The Buzz Newsletter

   Flanders

   The “Buzz”

   Our latest news and happenings!

 Volunteer Voice 

Volunteerism is a cornerstone of how we operate at Flanders Nature Center & Land Trust.  We simply would not be where we are today without the hard work and dedication of our amazing volunteers!  Thank you to all who enable Flanders to be a destination for thousands of visitors who experience the beauty of art in nature, learn about the importance of protecting Western Connecticut’s unique eco-system and rural traditions, and participate in educational activities that introduce children, families, and adults to the wonders of the natural world.
In this issue of “The Buzz”, we honor Eileen Reed for her commitment to Flanders.  Eileen is a multi-talented volunteer who has led Flanders’ Farm-to-Table Dinner & Auction events for the past 2 years.  Eileen’s attention to detail, skill to motivate and train an army of volunteers, and ability to juggle a variety of activities has led to the creation of an event that sells itself…great food for a great cause!    

Eileen reflects on her connection with Flanders:   
After 25 years of having Flanders practically in my backyard, of walking its trails and admiring its beauty, it’s been wonderful for me to draw back the curtain and get to know the passionate heartbeats behind it all.  The best thing about my Farm-to-Table work has been in being a part of an amazing community of volunteers, all of whom care so much about Flanders.  I’m awe-struck on the evening of the event when it all magically comes together, and I look around and realize how many of those responsible are giving of their time and talents to make it happen.”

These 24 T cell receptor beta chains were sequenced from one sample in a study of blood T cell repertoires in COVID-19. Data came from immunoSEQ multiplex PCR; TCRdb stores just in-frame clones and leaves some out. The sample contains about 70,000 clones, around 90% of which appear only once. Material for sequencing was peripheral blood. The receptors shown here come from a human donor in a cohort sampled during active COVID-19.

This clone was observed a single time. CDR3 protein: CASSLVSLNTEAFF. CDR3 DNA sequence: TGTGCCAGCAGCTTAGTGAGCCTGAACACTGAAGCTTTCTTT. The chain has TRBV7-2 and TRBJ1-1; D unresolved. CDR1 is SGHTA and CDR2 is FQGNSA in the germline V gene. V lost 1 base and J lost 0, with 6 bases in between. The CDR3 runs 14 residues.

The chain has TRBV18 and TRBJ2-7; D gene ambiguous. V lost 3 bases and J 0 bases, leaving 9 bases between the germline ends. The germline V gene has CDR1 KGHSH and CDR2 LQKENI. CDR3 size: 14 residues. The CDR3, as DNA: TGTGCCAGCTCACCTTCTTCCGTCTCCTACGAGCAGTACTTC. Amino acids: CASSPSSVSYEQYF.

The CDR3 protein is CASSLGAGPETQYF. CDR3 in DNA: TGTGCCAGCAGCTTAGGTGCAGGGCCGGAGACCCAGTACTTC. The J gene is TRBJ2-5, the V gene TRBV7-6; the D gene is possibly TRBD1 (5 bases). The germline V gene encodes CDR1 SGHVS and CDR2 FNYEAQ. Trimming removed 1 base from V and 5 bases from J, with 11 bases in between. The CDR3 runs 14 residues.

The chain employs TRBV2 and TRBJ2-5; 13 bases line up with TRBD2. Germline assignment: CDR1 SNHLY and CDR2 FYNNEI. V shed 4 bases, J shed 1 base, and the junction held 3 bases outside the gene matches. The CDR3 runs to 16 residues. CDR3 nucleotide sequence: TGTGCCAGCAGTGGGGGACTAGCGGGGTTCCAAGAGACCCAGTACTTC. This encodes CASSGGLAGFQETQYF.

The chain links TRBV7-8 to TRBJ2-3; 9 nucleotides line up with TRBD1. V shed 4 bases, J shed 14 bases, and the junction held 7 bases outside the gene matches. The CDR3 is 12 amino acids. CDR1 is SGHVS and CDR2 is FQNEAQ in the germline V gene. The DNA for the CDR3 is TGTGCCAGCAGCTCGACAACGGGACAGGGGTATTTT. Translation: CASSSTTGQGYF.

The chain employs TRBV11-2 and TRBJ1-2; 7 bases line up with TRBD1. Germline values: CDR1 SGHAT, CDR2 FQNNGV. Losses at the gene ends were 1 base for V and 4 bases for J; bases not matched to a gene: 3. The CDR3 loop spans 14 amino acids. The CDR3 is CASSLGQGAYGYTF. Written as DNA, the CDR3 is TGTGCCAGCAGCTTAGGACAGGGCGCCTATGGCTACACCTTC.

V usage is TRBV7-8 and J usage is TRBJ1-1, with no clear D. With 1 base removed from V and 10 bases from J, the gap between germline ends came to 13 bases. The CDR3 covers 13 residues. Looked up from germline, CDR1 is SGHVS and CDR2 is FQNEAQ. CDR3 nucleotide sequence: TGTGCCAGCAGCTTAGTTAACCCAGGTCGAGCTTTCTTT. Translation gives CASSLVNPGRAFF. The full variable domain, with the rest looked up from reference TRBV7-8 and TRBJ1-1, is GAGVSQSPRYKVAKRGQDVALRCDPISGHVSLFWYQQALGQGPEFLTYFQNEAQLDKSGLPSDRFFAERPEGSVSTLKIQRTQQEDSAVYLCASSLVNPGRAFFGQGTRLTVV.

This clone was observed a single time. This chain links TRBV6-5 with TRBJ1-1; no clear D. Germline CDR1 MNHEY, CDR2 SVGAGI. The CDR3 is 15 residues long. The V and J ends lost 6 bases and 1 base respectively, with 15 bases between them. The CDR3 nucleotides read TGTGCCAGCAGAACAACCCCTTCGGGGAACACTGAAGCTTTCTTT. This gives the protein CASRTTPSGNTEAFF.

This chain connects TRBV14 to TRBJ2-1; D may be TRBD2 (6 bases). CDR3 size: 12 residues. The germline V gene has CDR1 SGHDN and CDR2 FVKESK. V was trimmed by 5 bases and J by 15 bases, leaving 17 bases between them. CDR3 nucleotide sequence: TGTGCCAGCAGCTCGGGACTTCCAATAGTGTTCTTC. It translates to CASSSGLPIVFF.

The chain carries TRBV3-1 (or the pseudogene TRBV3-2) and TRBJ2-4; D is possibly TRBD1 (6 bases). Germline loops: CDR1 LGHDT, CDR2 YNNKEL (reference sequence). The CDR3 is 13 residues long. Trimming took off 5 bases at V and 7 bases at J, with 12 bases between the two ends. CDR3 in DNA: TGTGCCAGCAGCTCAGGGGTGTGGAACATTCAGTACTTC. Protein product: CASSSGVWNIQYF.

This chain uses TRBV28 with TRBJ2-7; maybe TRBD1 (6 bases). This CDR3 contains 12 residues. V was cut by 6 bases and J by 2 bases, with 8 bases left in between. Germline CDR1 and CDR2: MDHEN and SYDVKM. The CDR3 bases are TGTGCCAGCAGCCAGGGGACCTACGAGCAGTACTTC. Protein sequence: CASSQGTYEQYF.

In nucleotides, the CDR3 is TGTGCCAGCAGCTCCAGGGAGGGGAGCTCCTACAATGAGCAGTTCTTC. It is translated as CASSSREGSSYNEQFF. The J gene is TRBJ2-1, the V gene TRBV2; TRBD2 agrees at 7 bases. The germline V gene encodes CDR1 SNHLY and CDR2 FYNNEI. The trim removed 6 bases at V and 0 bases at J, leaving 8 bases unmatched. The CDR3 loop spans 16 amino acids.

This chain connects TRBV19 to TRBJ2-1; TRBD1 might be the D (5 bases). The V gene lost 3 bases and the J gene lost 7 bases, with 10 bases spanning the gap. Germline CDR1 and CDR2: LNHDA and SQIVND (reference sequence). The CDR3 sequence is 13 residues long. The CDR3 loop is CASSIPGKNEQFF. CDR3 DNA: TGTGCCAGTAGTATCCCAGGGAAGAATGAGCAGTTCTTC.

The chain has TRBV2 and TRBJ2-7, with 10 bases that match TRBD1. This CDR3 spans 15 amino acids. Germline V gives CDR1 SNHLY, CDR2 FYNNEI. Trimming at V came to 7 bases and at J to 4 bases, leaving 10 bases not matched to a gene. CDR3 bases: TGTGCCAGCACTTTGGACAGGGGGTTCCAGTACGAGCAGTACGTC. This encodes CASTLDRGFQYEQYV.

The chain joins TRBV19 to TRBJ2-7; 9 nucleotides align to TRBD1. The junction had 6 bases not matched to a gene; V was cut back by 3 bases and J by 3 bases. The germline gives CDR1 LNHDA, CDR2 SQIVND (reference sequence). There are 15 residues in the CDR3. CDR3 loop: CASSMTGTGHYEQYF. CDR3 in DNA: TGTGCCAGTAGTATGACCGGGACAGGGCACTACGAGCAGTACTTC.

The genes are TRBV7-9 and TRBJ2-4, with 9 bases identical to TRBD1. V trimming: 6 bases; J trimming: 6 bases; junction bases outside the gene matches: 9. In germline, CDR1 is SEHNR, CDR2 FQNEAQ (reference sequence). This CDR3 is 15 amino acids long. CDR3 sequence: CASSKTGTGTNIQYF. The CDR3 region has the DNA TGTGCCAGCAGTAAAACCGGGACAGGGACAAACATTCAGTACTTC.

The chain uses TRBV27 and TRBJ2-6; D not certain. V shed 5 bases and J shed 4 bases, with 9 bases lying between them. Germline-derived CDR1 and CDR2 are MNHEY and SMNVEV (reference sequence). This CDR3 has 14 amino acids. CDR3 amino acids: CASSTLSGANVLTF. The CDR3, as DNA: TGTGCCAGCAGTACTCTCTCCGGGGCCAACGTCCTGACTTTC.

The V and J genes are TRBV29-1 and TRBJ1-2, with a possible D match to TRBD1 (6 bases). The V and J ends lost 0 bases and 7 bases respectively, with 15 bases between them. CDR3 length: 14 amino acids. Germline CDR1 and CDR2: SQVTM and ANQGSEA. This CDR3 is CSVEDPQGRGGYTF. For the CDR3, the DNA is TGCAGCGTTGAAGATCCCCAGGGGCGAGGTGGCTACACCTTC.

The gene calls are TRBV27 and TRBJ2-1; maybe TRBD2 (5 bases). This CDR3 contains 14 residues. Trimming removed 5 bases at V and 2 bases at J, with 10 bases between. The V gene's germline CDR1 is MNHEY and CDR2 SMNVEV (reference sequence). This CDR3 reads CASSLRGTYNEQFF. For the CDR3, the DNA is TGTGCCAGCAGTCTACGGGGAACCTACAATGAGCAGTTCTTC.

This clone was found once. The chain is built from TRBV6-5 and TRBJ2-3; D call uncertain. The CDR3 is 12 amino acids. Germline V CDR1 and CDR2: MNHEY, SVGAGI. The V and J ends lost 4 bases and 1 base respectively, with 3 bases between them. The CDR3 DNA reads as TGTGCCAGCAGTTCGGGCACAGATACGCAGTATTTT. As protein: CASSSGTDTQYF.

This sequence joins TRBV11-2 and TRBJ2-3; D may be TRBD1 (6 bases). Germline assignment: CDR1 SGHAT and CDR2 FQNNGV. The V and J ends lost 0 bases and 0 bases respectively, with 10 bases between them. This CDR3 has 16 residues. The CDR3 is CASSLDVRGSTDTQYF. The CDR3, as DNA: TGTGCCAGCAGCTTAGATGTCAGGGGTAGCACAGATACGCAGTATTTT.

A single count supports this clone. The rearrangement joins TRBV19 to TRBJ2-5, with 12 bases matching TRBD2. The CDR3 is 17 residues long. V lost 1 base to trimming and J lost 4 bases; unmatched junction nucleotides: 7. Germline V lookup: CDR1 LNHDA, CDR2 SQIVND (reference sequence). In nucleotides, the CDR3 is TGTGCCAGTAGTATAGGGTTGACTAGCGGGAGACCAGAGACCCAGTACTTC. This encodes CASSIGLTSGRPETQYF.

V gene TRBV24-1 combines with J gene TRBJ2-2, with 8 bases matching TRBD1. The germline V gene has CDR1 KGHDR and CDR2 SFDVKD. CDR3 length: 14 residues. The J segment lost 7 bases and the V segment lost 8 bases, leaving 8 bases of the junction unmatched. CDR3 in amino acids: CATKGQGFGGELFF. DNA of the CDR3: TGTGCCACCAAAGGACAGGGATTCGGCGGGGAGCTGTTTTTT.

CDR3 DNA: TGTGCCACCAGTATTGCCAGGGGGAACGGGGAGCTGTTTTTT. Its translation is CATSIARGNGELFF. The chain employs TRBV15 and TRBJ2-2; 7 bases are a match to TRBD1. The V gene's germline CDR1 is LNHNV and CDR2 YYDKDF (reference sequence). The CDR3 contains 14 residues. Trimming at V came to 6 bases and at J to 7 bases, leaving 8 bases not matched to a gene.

Thanks to Eileen and her team for leading what has now become one of our signature events here at Flanders!

 

Would you like the opportunity to join us to help continue our legacy of preserving our vibrant community?

As a nature center and accredited land trust, Flanders offers a variety of opportunities to support our mission.  You may help with special event planning, maintaining hiking trails, working with children, providing office assistance, and much more!
Upcoming Volunteer Opportunities:
  • Wreath-making:   help families to collect greens, pine cones, etc. to make a beautiful wreath
  • Artisan Marketplace: assist with the displays and sales during weekend store hours (training will be provided)
  • 2018:  Maple Sugaring / Pancake Breakfast
  • Land Management:  Monitor a Land Trust Property
  • Or join one of our standing committees!
Please email us at flanders@flandersnaturecenter.org to learn more.

 What A Summer At Flanders!

As the leaves start to change color and fall to the ground, we reflect on the events and experiences that made this summer truly one to remember here at Flanders!  Summers at Flanders are naturally action-packed and fun for all.  We kicked off the summer with our 3rd Annual Field and Forest 5k, continued to inspire and educate children through our Summer Camp programs, launched a new “Sails & Trails” program in partnership with the Quassapaug Sailing Center, and closed the season with our 2nd Annual Farm-to-Table & Auction event.  At the same time, land stewardship efforts were in full swing with the restoration of the Botany Pond and the creation of a “rock dock”.

Enjoy highlights from our summer below!

 

Field & Forest 5K

Over 400 walkers and runners participated in our 3rd annual Field & Forest 5k and raised nearly $30,000 to fund programs and support Flanders’ mission to acquire, preserve, and manage land and use the land to promote the understanding and appreciation of nature, art, and the environment.  Following the 5k through Flanders’ fields and forests and even through the barn with our surprised farm animals cheering them on, participants and their families enjoyed a community celebration including food trucks, craft beer, and music provided by Root Six (an amazing local band who donated their time and talents).
 
As always, thank you to our amazing volunteers who made this a very special experience for all! 

  Sails & Trails